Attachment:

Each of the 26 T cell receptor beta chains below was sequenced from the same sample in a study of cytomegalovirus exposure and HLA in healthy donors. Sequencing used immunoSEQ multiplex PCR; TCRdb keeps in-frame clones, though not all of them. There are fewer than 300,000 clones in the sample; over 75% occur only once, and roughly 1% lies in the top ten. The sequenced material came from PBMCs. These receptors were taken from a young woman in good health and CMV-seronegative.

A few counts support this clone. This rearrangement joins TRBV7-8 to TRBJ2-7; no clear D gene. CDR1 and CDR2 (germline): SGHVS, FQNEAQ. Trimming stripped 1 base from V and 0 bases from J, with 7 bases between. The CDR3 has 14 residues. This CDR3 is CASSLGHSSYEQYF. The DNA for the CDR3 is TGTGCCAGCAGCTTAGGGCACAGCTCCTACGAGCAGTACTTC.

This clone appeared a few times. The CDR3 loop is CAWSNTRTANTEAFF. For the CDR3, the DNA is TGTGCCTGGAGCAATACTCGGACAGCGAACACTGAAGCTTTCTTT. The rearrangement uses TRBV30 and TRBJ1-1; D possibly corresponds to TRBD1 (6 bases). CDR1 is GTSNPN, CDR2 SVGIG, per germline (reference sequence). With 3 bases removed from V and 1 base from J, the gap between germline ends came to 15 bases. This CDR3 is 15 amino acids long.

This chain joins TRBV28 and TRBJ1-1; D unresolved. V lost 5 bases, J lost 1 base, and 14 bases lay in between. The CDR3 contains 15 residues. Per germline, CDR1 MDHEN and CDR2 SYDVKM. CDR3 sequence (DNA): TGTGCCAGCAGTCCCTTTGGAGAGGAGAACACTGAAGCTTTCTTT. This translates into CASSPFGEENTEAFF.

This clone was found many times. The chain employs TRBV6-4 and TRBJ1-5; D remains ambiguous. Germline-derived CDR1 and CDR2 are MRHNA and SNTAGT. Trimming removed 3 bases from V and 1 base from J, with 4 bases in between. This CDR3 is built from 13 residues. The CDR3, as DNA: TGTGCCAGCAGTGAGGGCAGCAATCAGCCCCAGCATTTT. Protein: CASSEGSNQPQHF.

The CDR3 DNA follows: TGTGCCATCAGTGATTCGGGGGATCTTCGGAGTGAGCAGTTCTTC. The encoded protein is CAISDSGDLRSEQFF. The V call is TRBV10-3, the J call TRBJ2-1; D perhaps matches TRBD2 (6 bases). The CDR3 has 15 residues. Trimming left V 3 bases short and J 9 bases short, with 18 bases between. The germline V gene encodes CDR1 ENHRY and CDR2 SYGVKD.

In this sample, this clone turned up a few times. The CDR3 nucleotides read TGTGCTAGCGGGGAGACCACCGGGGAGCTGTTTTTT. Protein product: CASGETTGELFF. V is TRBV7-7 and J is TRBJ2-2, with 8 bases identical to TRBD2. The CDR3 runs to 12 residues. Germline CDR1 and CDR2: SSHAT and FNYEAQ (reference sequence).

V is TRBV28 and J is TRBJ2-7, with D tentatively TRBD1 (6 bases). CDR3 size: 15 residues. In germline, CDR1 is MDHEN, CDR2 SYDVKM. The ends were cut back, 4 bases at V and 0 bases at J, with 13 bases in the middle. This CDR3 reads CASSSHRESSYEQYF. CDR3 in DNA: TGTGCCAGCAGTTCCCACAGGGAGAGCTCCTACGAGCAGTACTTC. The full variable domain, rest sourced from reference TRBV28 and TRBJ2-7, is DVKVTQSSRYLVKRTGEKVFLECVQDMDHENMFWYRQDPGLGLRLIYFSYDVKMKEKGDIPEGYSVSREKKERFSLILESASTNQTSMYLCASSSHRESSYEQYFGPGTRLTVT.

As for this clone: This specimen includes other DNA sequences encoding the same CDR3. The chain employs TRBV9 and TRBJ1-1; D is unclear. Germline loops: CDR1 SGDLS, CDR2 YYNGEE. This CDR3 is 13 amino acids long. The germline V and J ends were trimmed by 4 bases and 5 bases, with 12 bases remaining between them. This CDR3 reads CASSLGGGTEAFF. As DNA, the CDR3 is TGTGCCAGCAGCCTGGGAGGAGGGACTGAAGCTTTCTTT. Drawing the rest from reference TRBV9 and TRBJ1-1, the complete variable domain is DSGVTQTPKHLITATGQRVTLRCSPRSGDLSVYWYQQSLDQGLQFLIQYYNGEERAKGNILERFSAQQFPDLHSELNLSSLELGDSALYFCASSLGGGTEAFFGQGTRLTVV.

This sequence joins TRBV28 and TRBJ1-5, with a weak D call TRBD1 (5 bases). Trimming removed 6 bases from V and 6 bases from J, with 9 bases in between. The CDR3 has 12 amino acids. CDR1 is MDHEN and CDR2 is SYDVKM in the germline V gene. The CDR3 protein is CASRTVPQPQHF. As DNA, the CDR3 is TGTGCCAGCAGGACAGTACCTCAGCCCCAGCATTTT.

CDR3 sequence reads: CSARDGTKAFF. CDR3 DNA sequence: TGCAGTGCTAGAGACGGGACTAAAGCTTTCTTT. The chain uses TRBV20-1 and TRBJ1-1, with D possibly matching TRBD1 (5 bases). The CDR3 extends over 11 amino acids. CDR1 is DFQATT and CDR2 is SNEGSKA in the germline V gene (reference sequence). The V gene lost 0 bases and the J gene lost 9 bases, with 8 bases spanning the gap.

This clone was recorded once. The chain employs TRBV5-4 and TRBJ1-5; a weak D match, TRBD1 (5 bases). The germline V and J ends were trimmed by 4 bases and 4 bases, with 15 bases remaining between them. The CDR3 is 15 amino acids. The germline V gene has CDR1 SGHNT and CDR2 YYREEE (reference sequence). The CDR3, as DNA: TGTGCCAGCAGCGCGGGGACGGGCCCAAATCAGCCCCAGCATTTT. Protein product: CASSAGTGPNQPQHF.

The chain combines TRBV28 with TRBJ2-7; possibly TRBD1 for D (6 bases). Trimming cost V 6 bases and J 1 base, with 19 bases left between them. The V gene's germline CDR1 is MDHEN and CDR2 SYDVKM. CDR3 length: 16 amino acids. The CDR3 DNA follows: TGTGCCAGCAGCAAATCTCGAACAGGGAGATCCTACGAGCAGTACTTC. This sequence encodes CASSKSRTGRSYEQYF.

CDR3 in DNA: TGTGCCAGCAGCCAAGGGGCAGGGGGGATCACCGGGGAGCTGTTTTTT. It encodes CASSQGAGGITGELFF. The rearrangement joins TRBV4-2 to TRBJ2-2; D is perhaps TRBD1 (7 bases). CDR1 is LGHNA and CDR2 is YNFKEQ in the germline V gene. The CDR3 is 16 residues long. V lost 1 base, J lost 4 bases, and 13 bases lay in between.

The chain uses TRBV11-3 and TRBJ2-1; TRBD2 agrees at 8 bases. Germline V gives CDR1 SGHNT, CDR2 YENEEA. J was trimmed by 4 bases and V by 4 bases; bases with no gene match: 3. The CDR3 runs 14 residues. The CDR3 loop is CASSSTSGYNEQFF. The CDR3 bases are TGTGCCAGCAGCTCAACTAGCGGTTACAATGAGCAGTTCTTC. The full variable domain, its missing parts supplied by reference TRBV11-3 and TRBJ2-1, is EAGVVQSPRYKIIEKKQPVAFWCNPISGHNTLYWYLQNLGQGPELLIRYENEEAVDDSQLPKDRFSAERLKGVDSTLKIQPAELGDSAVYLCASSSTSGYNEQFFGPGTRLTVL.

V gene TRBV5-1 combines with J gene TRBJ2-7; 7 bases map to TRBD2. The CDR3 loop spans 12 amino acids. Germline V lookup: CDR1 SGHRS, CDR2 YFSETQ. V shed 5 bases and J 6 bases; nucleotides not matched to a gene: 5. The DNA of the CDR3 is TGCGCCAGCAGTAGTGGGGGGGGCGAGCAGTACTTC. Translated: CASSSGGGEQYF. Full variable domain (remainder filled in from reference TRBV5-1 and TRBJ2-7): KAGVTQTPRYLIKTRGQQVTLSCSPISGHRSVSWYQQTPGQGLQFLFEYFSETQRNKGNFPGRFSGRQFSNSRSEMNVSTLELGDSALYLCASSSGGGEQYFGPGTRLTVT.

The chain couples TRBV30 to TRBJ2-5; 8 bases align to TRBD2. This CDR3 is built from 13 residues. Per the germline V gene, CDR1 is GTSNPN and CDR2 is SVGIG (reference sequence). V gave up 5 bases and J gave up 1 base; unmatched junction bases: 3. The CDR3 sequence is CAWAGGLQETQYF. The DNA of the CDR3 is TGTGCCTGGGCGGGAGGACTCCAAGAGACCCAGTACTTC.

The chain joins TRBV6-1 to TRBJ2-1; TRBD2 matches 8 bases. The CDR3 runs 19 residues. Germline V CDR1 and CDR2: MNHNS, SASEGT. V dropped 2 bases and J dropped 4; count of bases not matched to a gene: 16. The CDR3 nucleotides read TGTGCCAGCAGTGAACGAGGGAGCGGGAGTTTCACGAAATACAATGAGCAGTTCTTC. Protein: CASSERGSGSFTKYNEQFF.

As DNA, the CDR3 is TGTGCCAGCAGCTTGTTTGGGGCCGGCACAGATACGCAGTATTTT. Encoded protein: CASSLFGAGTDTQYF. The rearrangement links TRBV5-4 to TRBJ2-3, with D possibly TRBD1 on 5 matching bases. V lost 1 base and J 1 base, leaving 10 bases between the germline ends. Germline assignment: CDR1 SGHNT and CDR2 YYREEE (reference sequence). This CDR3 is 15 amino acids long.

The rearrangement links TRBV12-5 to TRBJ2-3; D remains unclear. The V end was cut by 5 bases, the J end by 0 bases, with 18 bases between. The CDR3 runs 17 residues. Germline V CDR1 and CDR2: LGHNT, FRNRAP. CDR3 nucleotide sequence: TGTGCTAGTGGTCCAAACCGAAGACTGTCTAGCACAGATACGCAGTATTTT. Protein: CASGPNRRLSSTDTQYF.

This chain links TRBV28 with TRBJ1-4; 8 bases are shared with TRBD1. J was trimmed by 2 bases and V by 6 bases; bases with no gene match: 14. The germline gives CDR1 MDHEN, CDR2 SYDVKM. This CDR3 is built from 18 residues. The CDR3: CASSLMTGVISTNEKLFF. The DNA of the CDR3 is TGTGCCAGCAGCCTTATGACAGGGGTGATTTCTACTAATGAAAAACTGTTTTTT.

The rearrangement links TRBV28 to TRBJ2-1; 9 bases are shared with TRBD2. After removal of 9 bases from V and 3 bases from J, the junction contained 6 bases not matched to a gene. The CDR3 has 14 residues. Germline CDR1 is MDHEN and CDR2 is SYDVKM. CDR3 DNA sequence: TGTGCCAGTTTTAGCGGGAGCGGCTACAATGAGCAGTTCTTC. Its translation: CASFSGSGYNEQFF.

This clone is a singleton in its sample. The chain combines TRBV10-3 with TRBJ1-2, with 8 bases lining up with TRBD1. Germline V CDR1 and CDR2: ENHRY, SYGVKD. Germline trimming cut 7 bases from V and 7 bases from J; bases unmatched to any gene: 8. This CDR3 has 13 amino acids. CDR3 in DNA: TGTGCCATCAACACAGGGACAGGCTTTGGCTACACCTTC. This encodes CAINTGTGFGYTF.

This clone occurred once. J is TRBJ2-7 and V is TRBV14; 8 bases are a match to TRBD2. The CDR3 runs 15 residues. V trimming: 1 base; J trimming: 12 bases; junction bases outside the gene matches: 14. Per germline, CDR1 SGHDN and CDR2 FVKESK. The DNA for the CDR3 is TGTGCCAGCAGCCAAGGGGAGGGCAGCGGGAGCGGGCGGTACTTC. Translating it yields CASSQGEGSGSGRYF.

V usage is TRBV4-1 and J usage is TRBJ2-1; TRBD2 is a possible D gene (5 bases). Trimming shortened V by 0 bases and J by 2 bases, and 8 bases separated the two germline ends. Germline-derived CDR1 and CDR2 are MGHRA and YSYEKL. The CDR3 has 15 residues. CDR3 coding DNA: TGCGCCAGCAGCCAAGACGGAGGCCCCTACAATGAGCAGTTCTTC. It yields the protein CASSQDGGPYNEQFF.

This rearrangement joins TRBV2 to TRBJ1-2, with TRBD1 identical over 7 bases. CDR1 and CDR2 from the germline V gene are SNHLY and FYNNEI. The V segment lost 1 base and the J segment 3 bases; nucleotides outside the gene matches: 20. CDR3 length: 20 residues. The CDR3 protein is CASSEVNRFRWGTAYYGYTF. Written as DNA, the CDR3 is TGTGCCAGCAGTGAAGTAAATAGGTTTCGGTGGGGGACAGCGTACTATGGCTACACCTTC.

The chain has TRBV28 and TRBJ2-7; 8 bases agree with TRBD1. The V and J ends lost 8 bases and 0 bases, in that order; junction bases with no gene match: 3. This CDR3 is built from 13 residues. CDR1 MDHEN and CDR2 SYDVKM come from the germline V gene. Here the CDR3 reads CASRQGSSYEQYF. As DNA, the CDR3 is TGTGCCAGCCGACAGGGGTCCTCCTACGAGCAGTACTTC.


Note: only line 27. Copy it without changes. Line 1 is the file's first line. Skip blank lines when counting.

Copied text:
The chain has TRBV28 and TRBJ2-7; 8 bases agree with TRBD1. The V and J ends lost 8 bases and 0 bases, in that order; junction bases with no gene match: 3. This CDR3 is built from 13 residues. CDR1 MDHEN and CDR2 SYDVKM come from the germline V gene. Here the CDR3 reads CASRQGSSYEQYF. As DNA, the CDR3 is TGTGCCAGCCGACAGGGGTCCTCCTACGAGCAGTACTTC.